Finally the word came from Gunnery Sergeant that we were going back. So we marched back over to the classroom and formed up outside. We only had to stand there outside the classroom for a few minuted but it felt like alot longer, I was tired of being in the rain and all of my skin felt the way your fingers get when you sit in the tub for too long. When we got in the classroom our class officer began with another class of instruction and another set of power points, it was 2am who can pay attention to power points at 2am? The whole thing was a ruse though, he quickly went through the power point and then revealed that there was pizza and chips and drinks in the room behind ours and sent a few guys to bring it in. We pigged out on cold pizza at 0230 while watching a documentary of Chesty Puller (a famous Marine General), what has my life turned into?
After the pizza they let us take a shower (first in five days) and sleep for a few hours in some bunk houses on base. When we awoke the next morning though we were told that we had to put our wet stuff from the night before back on in order to go back to Newport and form up for an award presentation. It wasn't that much fun to put those things back on and we all stunk something nasty. By 1700 on Friday though I was back in my room and AMEX was behind me.
The experience, as I stated earlier, was a good time. I wasn't sitting there the whole time thinking this is so much fun, but for the most part I felt like a little kid again playing in the woods in Mabank TX, getting dirty, stinky, and still pretending that I am a soldier in a war situation. I also learned that I might not be the toughest guy out there but I think that I can easily handled anything physical that the chaplaincy will ask of me. The hard part will be the time away from my family and the fact that I will be the person who will always have to be on point with my attitude and having a positive word to say. Prayerfully Annie, Bella, and I will rest upon the strength that Christ will provide, seeking to rest always upon the solid foundation of the cross.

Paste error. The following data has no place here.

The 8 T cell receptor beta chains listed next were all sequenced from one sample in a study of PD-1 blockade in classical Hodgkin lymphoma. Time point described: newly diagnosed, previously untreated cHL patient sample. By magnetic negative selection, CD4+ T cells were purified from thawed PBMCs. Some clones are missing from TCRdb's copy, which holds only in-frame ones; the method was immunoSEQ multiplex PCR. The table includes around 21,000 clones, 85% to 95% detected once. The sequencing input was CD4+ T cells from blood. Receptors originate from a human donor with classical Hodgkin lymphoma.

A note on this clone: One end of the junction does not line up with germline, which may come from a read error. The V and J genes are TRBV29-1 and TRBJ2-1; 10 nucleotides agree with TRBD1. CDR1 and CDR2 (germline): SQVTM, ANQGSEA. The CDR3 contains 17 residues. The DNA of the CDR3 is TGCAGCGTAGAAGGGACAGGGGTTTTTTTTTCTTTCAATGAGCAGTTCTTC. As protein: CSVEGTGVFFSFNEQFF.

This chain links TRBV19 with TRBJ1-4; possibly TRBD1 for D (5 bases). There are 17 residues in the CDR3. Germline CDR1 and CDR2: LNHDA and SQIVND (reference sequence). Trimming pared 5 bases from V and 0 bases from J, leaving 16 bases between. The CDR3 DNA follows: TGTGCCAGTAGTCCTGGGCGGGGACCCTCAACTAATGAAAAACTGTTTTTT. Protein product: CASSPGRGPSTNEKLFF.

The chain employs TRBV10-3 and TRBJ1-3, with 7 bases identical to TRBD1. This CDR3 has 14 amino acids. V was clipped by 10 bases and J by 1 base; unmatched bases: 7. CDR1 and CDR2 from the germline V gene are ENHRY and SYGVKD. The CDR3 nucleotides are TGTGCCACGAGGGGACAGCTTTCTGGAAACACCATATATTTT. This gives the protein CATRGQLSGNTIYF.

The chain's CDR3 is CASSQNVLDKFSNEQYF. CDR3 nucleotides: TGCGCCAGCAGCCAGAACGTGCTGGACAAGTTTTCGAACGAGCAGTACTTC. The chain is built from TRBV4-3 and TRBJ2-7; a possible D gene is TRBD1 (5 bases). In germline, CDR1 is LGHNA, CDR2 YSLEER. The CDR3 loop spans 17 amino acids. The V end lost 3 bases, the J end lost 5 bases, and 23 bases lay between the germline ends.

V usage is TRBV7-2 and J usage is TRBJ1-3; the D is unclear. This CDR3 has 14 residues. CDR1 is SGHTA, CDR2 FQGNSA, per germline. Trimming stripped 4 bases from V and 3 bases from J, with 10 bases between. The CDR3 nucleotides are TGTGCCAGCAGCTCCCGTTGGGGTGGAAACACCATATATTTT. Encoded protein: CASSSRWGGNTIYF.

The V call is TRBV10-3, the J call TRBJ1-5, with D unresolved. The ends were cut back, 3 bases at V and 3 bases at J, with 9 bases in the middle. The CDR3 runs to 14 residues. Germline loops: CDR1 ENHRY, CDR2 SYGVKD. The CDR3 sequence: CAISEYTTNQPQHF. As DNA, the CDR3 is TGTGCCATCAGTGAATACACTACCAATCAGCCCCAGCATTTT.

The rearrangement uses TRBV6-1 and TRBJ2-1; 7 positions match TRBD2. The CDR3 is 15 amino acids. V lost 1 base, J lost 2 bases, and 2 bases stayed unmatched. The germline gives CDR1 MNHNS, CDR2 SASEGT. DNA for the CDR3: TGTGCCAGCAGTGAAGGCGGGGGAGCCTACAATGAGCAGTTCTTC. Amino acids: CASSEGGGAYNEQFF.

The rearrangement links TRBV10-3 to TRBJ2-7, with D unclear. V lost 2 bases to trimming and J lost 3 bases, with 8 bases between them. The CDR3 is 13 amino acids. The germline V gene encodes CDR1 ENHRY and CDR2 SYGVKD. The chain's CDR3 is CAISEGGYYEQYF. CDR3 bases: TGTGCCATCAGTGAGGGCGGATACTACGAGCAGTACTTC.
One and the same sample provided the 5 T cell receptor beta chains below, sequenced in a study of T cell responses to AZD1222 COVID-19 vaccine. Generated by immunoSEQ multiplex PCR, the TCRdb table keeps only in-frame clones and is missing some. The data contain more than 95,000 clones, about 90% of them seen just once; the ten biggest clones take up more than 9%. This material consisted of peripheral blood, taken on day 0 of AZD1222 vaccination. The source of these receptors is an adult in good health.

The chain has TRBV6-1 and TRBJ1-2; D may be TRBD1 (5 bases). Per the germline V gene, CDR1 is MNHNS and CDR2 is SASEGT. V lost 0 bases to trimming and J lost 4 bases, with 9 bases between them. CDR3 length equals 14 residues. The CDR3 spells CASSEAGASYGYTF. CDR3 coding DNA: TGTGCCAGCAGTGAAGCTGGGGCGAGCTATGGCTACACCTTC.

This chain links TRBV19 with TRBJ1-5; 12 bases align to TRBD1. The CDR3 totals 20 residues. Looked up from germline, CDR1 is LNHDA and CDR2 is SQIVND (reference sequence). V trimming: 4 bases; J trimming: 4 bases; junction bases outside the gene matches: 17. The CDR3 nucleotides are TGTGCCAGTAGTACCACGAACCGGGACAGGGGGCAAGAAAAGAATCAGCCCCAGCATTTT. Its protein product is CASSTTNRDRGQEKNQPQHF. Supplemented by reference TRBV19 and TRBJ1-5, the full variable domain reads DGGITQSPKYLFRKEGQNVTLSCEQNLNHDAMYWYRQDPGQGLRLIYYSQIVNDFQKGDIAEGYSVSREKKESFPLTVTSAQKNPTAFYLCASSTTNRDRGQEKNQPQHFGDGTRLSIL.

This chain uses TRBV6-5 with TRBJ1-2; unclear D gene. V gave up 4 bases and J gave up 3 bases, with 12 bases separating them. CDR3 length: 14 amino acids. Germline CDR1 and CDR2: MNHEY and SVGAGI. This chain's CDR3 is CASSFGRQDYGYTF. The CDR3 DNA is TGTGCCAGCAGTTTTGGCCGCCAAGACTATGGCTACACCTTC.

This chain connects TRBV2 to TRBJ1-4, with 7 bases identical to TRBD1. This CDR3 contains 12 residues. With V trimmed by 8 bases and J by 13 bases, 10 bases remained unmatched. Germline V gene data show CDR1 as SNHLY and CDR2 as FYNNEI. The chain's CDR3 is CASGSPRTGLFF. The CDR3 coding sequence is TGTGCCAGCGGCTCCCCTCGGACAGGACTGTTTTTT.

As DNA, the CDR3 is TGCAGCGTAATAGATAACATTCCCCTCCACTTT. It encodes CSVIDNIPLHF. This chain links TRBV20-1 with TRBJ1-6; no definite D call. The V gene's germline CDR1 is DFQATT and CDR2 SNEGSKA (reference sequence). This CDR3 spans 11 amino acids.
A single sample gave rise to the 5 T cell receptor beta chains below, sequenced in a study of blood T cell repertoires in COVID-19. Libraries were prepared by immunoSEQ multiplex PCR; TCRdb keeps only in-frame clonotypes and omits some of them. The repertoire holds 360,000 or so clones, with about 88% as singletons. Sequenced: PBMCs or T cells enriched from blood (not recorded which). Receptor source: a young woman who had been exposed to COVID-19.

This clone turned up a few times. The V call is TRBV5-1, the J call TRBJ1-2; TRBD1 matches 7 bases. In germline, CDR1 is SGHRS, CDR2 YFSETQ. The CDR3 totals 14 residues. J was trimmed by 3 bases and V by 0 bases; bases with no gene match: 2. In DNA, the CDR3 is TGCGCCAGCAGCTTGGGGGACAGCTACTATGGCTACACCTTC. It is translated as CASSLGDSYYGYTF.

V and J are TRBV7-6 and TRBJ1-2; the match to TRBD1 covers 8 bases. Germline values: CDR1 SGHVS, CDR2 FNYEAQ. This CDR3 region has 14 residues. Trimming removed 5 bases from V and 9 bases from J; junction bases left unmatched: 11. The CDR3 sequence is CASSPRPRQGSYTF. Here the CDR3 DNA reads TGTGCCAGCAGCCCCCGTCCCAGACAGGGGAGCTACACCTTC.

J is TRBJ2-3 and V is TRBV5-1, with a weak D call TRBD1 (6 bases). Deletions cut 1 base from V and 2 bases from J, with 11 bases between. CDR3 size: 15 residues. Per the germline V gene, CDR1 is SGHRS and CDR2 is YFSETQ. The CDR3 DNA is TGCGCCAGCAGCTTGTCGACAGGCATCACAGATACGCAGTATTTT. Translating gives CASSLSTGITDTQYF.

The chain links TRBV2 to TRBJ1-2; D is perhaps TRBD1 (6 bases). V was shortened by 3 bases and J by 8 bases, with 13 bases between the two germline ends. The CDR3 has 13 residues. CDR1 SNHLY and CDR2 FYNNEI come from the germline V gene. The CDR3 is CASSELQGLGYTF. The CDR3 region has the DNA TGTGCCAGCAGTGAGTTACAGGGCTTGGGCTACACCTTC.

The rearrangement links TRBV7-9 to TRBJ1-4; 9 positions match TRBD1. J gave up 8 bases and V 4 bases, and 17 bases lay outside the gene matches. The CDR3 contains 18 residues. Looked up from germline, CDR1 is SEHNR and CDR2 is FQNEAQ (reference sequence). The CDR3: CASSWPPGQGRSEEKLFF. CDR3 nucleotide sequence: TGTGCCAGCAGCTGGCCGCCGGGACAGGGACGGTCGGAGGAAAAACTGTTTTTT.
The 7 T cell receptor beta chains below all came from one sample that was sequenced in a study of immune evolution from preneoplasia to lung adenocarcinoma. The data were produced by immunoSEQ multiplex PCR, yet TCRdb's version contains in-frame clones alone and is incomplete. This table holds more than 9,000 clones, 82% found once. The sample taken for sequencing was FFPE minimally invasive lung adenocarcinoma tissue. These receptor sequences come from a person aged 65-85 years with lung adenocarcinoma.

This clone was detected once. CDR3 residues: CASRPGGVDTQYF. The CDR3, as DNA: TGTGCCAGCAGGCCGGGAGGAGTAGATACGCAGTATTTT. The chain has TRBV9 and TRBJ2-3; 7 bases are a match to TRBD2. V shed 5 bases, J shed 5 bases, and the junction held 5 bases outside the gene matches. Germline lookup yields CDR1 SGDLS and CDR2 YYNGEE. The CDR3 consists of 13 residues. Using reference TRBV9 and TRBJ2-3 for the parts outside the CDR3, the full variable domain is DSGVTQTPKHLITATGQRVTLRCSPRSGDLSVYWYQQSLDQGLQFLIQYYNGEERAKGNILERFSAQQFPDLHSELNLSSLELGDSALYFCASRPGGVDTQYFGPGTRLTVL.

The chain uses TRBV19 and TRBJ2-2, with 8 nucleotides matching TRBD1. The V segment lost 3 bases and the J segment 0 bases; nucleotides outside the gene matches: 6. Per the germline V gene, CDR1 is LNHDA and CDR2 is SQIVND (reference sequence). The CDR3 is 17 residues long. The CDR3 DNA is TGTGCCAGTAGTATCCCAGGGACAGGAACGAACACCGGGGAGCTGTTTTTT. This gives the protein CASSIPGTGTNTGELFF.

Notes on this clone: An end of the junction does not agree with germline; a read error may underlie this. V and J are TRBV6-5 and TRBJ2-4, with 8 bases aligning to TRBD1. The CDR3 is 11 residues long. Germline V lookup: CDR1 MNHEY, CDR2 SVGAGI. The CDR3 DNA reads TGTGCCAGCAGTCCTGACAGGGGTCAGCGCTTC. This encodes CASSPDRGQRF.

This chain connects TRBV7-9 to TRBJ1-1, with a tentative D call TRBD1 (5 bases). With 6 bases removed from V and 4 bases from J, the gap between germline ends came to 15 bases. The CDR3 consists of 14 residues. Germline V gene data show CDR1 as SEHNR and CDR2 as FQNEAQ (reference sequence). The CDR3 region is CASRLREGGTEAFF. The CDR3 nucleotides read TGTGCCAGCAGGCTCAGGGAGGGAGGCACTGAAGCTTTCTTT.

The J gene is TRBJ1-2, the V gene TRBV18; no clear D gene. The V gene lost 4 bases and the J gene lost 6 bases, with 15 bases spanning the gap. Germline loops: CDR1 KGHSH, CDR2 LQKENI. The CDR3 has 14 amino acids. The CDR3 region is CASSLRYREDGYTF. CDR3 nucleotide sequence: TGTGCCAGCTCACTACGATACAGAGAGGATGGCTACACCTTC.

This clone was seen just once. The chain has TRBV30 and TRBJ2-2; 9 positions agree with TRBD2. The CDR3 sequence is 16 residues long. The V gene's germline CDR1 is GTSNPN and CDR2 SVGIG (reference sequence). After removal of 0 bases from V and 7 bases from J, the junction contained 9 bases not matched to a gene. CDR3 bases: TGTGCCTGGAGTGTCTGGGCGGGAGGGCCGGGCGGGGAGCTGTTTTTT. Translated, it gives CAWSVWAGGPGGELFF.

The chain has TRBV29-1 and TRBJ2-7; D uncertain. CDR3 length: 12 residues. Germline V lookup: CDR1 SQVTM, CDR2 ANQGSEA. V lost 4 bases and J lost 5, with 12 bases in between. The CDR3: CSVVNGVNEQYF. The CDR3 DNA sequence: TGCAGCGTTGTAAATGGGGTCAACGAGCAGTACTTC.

God Bless
Joshua Earls

Saturday, July 18, 2009

Is this going to be what the Chaplaincy is like?

So this past week has been insane here at Chaplain School. We had 2 practicum projects due where we were to brief our XO (executive officer), and CO (commanding officer) about a religious concern situation, and then with our new Command Religious Program for the command. Then we had our final knowledge test before we go out to the field (what Navy instruction covers this situation, what are the basics of just war theory, what are the details of the Religious Offering Fund and what can be purchased with that money?) On and On the questions came, and I past by the skin of my teeth. Then we had a paper due on how we measure success. Yes give a thought out response to the question of how do we measure success. But now it is over and I am waiting to go out to the field with GYST (Gunnery Sergeant) on Monday. Chaplain School just roles on and on.
The difficult part about this week was not so much all the assignments and projects that we had to do, it was the experience in the practicums of briefing the XO and CO. Now we didn't really have an XO and CO in the class room but our Class Officer CH. Williams and CH. Crouterfield (the CH who will take over as the class officer for the next Chaplain class) acted as the CO and XO. The experience was not a fun one. We all got our butts handed to us. Class wide we are really hoping that their goal was to make it more difficult than anything we would probably encounter in the fleet, but they never said that was what they were doing. For the brief we would go up to the front of the class where the XO and CO would be seated. We would then bring up our powerpoint presentation and go to it, but after a short time we would be asked questions that were so specific about the programs we just learned about that often we would just be left with a dumb look on our face and reduced to muttering "Um, Um, well Um." I did ok but just because my presentation and answers to the questions weren't "that bad."
I don't mind getting my butt handed to me, it is just going to happen, but that doesn't mean that I like it. I want to be a good chaplain and yes that will always begin with my own spiritual life and being a reflection of Christ love to the sailors/marines that I come in contact with, but I am going to need to become an expert in alot of other things before I can say that I am excelling in my position as a Navy Chaplain.

Please pray that I won't be overwhelmed before I even begin. It is always easier to go back to what you are comfortable with and what you know.

God Bless
Joshua Earls

My Beautiful Daughter

This is a picture of my daughter Isabella when we were all in Boston last weekend.

Friday, July 10, 2009

How fast things come!